D'vrei Torah by Rabbi Ellie Shemtov
12-Step Torah Matot/Masei 5780
The higher the expectations the lower the serenity. Keep your boundaries high, your expectations low, and your heart open.
A boundary is a barrier; something that separates two entities. On a personal level it is a space between you and another individual-- a space where you begin and the other person ends. Boundaries are also limits created by a person to help identify reasonable, safe and permissible ways for others to behave around them.
Having our own personal physical space helps each of us feel safe and secure, and while a boundary can be both physical and emotional not all boundaries are healthy. Healthy boundaries promote feelings of safety and security, while unhealthy boundaries can make us feel attacked, manipulated and controlled.
In the second of this week’s double Torah portion, Matot/Masei, God delineates Israel’s boundaries. For example, Israel’s northern boundary will run through what is today, Lebanon:
וְזֶה־יִּֽהְיֶ֥ה לָכֶ֖ם גְּב֣וּל צָפ֑וֹן מִן־הַיָּם֙ הַגָּדֹ֔ל תְּתָא֥וּ לָכֶ֖ם הֹ֥ר הָהָֽר: מֵהֹ֣ר הָהָ֔ר תְּתָא֖וּ לְבֹ֣א חֲמָ֑ת וְהָי֛וּ תּֽוֹצְאֹ֥ת הַגְּבֻ֖ל צְדָֽדָה: וְיָצָ֤א הַגְּבֻל֙ זִפְרֹ֔נָה וְהָי֥וּ תֽוֹצְאֹתָ֖יו חֲצַ֣ר עֵינָ֑ן זֶה־יִּֽהְיֶ֥ה לָכֶ֖ם גְּב֥וּל צָפֽוֹן
This shall be your northern boundary: draw a line from the Great Sea to Mount Hor; from Mount Hor draw a line to Lebo-hamath, and let the boundary reach Zedad. the boundary shall then run to Ziphron and terminate at Hazar-enan. That shall be your northern boundary. (Num. 34:7-9)
God also stipulates cities of refuge where those who commit accidental manslaughter can seek protection from individuals who might desire to take revenge on them.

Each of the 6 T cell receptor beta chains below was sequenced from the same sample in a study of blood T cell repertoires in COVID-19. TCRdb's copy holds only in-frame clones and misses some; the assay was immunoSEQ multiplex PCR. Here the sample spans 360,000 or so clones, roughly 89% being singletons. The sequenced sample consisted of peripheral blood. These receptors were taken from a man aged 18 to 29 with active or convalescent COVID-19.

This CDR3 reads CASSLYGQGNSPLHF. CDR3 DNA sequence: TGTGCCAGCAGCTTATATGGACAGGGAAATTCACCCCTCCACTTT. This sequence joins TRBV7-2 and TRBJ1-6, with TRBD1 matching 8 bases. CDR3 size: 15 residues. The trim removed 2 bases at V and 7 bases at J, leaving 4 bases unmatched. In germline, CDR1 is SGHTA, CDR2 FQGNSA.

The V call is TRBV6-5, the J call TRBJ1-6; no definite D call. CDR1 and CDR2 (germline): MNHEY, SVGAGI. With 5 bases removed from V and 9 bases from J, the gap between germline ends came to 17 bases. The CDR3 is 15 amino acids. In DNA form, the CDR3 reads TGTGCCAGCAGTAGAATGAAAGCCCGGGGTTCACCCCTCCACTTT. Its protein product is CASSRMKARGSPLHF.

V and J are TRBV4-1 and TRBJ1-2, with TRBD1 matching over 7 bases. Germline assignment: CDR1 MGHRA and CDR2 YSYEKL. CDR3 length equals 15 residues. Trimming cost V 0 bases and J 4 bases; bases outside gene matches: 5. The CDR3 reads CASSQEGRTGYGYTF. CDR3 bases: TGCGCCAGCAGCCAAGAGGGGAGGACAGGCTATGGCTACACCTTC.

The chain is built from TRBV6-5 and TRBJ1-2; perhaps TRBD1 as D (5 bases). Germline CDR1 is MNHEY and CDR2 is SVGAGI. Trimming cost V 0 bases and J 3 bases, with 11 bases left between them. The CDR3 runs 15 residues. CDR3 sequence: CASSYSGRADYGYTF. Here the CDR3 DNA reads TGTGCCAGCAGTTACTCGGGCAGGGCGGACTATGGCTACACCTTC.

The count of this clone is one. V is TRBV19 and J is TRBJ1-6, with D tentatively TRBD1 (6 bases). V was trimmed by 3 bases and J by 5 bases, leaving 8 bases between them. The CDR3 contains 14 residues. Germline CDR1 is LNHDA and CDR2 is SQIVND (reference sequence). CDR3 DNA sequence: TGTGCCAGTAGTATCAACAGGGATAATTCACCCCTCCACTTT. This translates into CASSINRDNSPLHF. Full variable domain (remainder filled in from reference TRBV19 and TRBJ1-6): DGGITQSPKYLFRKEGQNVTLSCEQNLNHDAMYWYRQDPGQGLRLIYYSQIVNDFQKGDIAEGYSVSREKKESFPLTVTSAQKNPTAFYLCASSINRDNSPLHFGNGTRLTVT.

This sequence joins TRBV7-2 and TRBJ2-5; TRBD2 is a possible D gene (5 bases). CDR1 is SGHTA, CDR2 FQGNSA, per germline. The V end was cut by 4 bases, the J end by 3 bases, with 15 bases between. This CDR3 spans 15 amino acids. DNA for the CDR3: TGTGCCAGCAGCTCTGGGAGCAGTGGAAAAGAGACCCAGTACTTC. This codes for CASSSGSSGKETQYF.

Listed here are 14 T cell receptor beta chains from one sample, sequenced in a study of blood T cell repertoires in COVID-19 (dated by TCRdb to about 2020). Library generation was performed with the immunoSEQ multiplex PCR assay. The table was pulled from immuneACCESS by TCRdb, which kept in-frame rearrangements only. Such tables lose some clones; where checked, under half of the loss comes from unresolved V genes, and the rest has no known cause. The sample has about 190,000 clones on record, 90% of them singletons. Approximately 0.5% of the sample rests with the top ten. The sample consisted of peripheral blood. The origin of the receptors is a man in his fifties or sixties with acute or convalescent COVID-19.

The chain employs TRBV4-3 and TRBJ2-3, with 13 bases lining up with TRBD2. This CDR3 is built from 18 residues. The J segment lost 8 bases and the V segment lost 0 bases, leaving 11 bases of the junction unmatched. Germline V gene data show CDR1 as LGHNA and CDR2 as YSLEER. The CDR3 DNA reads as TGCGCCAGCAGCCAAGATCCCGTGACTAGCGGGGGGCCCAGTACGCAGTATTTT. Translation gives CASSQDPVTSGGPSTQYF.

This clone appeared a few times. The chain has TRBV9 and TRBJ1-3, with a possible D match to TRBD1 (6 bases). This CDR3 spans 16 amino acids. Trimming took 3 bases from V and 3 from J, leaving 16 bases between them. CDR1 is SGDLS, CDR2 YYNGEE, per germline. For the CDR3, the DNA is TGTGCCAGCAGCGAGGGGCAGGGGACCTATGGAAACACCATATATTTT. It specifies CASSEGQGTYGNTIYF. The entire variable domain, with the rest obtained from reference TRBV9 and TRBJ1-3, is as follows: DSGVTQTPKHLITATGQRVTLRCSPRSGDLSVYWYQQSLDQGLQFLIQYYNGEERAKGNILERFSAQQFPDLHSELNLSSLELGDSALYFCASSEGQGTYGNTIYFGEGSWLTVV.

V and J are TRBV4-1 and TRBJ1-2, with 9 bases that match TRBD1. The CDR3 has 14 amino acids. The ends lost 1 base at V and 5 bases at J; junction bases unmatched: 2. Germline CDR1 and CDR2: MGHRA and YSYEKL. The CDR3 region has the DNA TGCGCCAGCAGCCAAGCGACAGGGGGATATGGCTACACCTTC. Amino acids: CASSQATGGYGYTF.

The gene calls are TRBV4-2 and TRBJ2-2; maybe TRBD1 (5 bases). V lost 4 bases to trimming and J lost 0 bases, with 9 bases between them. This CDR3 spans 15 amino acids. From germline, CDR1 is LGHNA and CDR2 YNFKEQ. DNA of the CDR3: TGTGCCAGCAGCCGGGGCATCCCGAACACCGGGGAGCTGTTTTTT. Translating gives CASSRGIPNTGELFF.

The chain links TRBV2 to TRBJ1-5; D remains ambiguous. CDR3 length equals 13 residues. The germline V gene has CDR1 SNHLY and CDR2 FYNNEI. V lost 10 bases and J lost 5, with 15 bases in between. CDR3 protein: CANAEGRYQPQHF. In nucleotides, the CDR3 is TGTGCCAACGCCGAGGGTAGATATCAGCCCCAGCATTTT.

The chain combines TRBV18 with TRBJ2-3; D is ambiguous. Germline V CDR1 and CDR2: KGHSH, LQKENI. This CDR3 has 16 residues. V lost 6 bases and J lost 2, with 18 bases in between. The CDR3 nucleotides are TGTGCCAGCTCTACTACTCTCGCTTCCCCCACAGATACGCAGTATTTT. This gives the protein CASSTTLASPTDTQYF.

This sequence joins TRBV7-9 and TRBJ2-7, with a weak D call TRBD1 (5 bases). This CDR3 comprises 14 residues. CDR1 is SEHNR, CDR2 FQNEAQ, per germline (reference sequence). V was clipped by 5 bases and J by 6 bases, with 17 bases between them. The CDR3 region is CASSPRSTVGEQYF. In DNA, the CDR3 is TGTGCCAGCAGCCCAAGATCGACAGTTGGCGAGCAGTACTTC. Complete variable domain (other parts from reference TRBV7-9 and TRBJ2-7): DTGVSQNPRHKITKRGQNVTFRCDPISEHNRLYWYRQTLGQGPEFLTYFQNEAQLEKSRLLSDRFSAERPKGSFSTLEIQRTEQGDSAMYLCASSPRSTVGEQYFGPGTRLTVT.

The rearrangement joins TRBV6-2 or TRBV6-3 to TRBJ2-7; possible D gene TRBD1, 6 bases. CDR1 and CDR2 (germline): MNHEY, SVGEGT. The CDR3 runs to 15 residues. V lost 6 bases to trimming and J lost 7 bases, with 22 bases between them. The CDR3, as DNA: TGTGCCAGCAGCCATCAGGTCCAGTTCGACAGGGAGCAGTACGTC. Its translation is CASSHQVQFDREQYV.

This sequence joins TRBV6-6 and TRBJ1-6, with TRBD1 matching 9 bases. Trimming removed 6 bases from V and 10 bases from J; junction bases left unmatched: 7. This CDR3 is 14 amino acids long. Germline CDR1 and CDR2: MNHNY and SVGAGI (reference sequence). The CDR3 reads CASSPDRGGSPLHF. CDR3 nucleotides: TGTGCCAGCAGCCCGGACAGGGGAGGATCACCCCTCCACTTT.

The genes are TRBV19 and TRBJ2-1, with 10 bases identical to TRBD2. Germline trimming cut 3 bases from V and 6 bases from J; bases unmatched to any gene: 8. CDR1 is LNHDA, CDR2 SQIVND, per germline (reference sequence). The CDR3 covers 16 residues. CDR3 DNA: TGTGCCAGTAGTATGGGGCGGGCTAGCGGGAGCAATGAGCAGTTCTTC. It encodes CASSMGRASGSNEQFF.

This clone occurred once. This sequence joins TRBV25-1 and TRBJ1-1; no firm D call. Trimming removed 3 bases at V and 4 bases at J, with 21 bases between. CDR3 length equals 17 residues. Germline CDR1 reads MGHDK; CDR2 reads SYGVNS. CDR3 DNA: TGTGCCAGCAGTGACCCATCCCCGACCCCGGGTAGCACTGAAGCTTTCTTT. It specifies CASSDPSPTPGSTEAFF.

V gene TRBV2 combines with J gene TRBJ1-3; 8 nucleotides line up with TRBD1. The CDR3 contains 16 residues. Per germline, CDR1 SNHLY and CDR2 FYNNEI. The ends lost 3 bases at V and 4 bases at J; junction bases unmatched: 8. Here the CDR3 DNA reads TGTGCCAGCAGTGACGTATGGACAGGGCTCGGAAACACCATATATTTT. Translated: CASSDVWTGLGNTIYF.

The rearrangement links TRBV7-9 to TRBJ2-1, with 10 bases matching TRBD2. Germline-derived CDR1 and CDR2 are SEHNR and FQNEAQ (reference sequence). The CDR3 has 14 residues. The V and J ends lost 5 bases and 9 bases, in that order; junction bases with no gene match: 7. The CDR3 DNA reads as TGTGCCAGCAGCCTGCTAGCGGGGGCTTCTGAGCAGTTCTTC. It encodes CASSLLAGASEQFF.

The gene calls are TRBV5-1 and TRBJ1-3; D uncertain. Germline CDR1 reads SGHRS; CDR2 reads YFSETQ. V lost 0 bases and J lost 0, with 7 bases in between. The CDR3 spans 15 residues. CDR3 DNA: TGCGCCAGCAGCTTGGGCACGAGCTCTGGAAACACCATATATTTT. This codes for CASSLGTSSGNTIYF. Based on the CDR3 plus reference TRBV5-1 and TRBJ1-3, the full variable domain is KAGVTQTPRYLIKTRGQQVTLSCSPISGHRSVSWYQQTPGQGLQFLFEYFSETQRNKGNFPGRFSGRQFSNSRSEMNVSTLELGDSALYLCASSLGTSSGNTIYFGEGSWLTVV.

Both of these examples describe physical or external boundaries, but the cities of refuge can also be viewed as providing an emotional boundary between the refugees and those who might do them harm. This emotional boundary provides an opportunity, albeit a mandated one, for the refugee to contemplate his/her crime of accidental manslaughter.
We can all benefit not only from establishing boundaries in our lives but also from respecting the boundaries of others. Through this process we can determine who we want to be, how we want to interact with others, as well as learn how to take responsibility for the choices we make. As in the example of the cities of refuge, setting both physical and emotional boundaries prevents others from taking advantage of us while we begin to find our voice and learn how to use it. So keep your boundaries high, your expectations low and your heart open.
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